But while the family has been used as a kind of trump card in this ongoing argument, its views are surely not determinative. Nor does the claim that the Eisenhower Memorial must be built immediately, because World War II veterans are still alive, make much sense. Were signers of the Declaration of Independence alive when the Jefferson Memorial was built? And what about the National World War II Memorial, which already exists, right in the middle of the Mall? The appeal to veterans’ sensibilities is another emotional gambit in a political game that has been far too often characterized by heat rather than light, and in any case mistakes the nature of civic memorials, which are intended to instruct and inspire future generations.
This nonsense has gone on long enough. The Republican leadership of the House and Senate should get engaged with the issue and resolve it. The first order of business is for Congress to refuse the waiver that will permit the Eisenhower Memorial Commission to break ground before the Memorial is fully funded.
Next, the commission should be reconstituted. A new commission would perhaps be best chaired by Bruce Cole, a former chairman of the National Endowment for the Humanities (and, full disclosure, my EPPC colleague). If selected, Cole, a current member of the commission and longtime critic of the Gehry designs who has scholarly expertise in the field of civic memorials, should be charged with leading an open and transparent competition aimed at soliciting designs that could be built at modest expense — not the $150 million the Gehry redesign would require, for which private funding has not been forthcoming, leaving the federal government to foot the entire bill. (It would be interesting to see current Republican proponents of building Gehry 2.0 explain such a large appropriation to their constituents, especially if those constituents understand that the National World War I Memorial now being built sought designs that could be built for $20–25 million).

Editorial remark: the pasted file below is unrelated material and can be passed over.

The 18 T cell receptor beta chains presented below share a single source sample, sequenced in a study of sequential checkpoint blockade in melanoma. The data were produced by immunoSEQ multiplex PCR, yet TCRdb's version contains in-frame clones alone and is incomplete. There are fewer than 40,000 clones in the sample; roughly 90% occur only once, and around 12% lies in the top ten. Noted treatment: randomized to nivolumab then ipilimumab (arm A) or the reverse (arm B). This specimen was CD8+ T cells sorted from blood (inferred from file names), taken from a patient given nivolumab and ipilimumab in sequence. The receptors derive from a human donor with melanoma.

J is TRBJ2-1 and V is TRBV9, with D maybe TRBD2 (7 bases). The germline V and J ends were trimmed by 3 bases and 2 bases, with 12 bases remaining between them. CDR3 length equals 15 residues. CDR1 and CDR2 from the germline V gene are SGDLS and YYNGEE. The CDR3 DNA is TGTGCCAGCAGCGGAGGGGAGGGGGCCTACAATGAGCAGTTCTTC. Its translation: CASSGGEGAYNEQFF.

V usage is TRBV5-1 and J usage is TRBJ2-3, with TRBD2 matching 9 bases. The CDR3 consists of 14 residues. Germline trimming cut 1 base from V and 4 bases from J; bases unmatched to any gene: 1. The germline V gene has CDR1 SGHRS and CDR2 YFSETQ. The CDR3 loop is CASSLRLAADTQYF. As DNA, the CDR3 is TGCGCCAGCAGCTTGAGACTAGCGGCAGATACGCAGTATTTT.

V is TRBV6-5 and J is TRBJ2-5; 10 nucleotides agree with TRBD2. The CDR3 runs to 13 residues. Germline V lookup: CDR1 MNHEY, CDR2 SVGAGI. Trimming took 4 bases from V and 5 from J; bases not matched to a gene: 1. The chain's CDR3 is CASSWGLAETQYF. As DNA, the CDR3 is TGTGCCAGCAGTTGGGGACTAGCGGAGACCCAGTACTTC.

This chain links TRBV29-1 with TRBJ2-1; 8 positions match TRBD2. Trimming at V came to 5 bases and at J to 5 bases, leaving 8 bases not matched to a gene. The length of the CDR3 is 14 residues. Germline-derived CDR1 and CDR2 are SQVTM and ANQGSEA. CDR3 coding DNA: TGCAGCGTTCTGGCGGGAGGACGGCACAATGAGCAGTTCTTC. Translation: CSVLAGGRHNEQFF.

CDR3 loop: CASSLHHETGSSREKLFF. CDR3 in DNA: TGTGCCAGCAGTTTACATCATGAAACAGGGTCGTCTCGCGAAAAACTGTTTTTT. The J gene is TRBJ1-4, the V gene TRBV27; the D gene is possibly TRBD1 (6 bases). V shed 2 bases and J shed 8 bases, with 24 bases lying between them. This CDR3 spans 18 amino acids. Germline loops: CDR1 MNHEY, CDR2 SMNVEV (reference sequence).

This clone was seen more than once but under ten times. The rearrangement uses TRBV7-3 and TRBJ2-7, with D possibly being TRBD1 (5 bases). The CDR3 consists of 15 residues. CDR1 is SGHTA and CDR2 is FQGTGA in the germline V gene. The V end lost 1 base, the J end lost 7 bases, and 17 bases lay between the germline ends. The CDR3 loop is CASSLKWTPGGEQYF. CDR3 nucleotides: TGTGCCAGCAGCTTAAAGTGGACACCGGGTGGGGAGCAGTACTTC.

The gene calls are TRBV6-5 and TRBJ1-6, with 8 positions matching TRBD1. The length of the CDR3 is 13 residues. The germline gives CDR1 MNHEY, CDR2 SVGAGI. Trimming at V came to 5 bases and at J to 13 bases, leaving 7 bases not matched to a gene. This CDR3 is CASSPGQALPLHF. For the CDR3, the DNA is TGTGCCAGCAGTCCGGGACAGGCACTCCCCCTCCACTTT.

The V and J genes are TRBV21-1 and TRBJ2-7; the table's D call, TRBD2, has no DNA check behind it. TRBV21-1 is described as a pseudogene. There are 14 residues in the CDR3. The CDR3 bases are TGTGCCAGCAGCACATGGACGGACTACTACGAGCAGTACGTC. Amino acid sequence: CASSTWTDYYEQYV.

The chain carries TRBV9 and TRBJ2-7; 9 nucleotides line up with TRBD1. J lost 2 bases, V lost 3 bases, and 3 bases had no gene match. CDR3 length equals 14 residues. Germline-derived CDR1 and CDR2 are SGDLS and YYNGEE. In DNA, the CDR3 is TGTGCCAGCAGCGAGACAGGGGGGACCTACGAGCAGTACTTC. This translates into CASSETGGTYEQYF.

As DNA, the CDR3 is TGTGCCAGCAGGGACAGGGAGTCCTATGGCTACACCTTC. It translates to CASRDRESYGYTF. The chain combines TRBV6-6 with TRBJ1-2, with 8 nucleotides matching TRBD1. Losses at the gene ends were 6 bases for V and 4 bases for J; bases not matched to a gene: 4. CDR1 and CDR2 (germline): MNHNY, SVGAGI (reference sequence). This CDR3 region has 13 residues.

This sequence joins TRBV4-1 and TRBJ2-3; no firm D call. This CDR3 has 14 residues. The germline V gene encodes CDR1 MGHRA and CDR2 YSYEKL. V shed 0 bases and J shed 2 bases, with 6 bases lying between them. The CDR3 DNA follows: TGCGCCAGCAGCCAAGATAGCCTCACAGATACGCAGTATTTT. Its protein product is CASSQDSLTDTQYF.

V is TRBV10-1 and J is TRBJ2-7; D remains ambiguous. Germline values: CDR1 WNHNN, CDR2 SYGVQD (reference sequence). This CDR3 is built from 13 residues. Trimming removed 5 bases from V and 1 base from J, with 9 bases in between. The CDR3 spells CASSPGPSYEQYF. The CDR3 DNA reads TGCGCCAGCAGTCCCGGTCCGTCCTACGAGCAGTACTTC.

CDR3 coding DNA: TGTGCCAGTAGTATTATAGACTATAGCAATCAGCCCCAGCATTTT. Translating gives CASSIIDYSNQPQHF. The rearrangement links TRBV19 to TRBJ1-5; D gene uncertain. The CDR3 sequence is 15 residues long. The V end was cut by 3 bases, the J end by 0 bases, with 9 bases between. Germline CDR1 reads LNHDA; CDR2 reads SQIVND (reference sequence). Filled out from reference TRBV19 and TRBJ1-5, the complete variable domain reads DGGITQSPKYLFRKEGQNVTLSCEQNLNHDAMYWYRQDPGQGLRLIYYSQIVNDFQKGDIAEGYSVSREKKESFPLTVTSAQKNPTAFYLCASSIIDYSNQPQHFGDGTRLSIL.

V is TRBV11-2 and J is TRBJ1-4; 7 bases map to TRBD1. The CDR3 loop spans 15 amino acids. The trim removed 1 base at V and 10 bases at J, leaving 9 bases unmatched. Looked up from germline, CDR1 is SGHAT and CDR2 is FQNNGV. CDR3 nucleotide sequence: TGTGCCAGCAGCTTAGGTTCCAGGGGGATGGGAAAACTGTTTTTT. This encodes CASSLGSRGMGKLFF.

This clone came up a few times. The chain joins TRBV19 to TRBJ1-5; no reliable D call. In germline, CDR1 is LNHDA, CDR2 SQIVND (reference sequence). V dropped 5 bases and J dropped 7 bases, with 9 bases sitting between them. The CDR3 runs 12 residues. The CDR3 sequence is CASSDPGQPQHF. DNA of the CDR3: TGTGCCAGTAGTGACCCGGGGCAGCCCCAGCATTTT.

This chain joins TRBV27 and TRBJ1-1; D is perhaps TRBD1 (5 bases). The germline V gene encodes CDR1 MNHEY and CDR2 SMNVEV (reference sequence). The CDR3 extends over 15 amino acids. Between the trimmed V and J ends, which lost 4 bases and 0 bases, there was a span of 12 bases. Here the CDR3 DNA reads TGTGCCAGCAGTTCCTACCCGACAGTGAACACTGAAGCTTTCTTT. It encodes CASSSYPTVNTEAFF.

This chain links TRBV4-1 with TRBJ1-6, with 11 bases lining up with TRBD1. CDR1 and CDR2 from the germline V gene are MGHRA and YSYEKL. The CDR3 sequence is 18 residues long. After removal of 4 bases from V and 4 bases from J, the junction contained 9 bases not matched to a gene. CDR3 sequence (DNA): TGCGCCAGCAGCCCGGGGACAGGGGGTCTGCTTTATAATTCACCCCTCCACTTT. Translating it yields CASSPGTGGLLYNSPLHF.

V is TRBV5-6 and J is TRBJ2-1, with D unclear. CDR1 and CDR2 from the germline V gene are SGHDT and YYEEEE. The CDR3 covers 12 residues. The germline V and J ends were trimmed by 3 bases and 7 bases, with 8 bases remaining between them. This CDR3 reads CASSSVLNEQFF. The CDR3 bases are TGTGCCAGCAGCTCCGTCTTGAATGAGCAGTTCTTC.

And if the congressional leadership declines to get something eminently doable done, by stopping Gehry 2.0 once and for all and reconstituting the Eisenhower Commission so that it will produce an appropriate memorial, then it will be up to the White House, through the Interior Department and its authority to withhold construction permits, to step in and end this farce.
But it ought not come to that. This is a no-brainer. A Republican congressional leadership that badly needs a win demonstrating that things really have changed in Washington should see an opportunity for just that, right here.
— George Weigel is Distinguished Senior Fellow of the Ethics and Public Policy Center, where he holds the William E. Simon Chair in Catholic Studies.
This article was originally published on National Review Online